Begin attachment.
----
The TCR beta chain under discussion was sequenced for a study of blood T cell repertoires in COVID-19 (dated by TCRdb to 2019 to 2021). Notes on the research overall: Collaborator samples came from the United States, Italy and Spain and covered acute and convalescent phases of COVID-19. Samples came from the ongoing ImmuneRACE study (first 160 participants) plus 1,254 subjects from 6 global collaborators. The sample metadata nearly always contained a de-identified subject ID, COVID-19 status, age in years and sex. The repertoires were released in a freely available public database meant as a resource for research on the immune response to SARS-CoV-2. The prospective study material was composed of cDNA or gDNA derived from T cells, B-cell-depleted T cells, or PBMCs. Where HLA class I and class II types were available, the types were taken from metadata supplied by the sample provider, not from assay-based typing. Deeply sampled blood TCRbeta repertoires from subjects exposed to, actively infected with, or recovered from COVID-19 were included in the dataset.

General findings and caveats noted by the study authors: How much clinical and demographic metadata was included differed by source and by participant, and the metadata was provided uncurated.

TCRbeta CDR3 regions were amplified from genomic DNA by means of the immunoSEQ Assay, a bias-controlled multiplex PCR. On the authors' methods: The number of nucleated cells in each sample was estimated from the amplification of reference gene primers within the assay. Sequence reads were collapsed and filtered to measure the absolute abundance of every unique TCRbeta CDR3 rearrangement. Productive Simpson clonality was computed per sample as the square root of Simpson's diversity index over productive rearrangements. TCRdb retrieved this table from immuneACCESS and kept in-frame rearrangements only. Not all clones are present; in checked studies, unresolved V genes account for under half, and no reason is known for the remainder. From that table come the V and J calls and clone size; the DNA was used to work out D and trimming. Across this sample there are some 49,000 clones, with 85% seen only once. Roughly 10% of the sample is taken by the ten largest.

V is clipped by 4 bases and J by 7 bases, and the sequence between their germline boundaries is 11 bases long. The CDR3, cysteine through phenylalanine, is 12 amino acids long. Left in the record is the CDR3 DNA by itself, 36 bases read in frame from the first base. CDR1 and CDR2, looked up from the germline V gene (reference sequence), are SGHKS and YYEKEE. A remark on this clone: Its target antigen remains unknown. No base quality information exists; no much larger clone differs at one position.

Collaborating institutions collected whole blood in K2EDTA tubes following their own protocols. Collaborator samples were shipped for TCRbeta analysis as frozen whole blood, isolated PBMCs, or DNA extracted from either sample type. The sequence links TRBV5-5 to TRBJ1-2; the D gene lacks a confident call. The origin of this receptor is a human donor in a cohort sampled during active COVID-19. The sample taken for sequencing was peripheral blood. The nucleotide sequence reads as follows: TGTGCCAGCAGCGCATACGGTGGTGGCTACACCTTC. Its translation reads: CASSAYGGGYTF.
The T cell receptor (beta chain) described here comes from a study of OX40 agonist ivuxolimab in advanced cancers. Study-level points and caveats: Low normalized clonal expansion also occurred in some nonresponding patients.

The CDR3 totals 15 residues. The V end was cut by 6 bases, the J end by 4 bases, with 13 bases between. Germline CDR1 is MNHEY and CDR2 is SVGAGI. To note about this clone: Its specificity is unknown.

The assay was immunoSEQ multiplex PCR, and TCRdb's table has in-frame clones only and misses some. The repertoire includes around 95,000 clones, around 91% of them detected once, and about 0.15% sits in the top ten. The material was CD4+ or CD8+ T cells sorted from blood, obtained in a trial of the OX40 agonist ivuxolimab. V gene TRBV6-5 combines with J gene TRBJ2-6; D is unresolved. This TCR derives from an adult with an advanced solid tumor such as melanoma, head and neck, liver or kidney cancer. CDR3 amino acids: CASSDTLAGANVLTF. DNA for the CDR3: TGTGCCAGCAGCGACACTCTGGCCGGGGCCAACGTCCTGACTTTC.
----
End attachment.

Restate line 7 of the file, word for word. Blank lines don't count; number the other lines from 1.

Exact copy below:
The CDR3 totals 15 residues. The V end was cut by 6 bases, the J end by 4 bases, with 13 bases between. Germline CDR1 is MNHEY and CDR2 is SVGAGI. To note about this clone: Its specificity is unknown.